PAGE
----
Intensity modulated radiation therapy (IMRT)

Intensity Modulated Radiation Therapy (IMRT) represents the radiotherapeutic modality where the intensity of the radiation delivered, could be modulated during the treatment to focus on the tumour tissue and spare the adjacent anatomical structures/tissue(s). Therefore the increased dose of radiation is delivered to the tumour. IMRT is the type of Conformal Radiation that represents the modality where the radiation beams are shaped according to the approximate shape of the tumour.

IMRT is based on the use of the linear accelerator (LINAC) based technology, being the promising cancer treatment that brings the radiation to the tumor and produces less damage to the adjacent healthy anatomical structures.

The goal of the IMRT is to deliver the radiation more precisely to the target area, i.e., to enable the more precise conformal radiation dose distribution by allowing the operator to control the intensity of the radiation beam. The idea is to deliver a much higher dose of radiation to the tumour without the increase in radiation being delivered to the surrounfing healthy anatomical structures/tissue(s).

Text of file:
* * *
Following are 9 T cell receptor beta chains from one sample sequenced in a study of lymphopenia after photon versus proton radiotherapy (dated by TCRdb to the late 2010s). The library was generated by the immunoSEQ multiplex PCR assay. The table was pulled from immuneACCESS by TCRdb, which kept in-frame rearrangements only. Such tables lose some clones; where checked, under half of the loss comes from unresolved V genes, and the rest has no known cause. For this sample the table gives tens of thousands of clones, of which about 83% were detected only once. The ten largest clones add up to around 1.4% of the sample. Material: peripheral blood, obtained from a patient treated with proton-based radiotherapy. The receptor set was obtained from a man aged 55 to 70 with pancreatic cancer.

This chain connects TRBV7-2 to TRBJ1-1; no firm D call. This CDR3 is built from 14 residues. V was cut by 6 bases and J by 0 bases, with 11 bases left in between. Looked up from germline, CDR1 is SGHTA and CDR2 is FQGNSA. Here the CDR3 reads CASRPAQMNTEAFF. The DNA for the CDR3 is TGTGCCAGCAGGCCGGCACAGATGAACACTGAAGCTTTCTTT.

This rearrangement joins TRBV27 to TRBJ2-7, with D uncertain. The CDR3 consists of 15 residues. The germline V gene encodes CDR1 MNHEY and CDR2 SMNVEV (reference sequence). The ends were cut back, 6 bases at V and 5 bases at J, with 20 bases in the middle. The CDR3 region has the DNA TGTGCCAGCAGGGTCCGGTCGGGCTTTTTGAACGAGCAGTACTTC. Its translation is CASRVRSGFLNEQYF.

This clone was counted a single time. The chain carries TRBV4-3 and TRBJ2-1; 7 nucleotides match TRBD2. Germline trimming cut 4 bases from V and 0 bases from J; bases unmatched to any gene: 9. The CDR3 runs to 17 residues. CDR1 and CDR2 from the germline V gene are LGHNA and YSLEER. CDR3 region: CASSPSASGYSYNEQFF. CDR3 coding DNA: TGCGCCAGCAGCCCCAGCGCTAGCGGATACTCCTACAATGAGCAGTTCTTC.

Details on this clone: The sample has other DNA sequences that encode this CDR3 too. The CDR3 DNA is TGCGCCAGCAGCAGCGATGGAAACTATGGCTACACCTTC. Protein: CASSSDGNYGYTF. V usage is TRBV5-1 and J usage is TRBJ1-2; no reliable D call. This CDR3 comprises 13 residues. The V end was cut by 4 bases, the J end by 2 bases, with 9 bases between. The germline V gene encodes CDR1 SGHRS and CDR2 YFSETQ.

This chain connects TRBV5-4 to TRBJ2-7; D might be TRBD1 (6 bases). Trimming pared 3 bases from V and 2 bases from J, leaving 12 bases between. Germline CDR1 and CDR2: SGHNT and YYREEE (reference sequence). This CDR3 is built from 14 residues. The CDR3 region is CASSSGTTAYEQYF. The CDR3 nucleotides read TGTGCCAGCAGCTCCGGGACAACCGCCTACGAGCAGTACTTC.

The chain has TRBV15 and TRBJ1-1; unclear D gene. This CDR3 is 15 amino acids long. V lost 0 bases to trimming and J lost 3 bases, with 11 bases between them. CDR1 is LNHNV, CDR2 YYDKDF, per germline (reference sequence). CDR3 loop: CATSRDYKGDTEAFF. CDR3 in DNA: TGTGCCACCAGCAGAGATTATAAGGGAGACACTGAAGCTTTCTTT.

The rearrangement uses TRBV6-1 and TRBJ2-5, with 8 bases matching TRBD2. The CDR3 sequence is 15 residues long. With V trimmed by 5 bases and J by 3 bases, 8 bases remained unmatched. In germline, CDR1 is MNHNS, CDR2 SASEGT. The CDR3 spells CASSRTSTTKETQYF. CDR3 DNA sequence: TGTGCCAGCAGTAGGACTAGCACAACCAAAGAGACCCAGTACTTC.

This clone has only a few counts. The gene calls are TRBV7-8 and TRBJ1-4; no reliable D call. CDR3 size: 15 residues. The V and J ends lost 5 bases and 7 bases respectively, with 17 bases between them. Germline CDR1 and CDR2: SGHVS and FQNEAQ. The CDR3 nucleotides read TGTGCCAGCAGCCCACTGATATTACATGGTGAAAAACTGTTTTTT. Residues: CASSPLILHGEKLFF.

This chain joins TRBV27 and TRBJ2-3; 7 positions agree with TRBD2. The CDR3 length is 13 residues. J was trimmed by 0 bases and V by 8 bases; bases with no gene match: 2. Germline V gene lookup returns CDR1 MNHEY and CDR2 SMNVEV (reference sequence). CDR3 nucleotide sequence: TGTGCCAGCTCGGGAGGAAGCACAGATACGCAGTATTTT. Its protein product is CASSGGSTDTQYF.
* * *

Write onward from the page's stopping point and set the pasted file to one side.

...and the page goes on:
IMRT system starts with the target volume and places a uniform, conformal dose around the tumor. The computer “backprojects” through the patient’s tissue to the LINAC source and “finds” the radiation exposure that must be delivered by the LINAC to give this conformal dose pattern. The system, like the CT scan, uses a slice-by-slice rotation approach. The planning includes the 3D planning for conformal radiation. IMRT is an individualized radiotherapy according to the location of the tumor and anatomical structures.

Anatomical position of the tumor and surrounding anatomical structures/healthy tissue(s) need to be accurately defined. Computed tomography (CT), positron emission tomography (PET) and magnetic resonance (MR) imaging provide the necessary three-dimensional anatomical information prior to the treatment.

During the treatment, the radiation intensity of each beam is controlled, and the beam shape changes hundreds of times during each treatment. As a result, the radiation dose “bends” around important anatomical structures/healthy tissues in a specific way, characteristic only for this treatment modality. However, special high-speed computers, treatment-planning software, diagnostic imaging and patient-positioning devices to plan treatments and control the radiation dose during the treatmen are being used.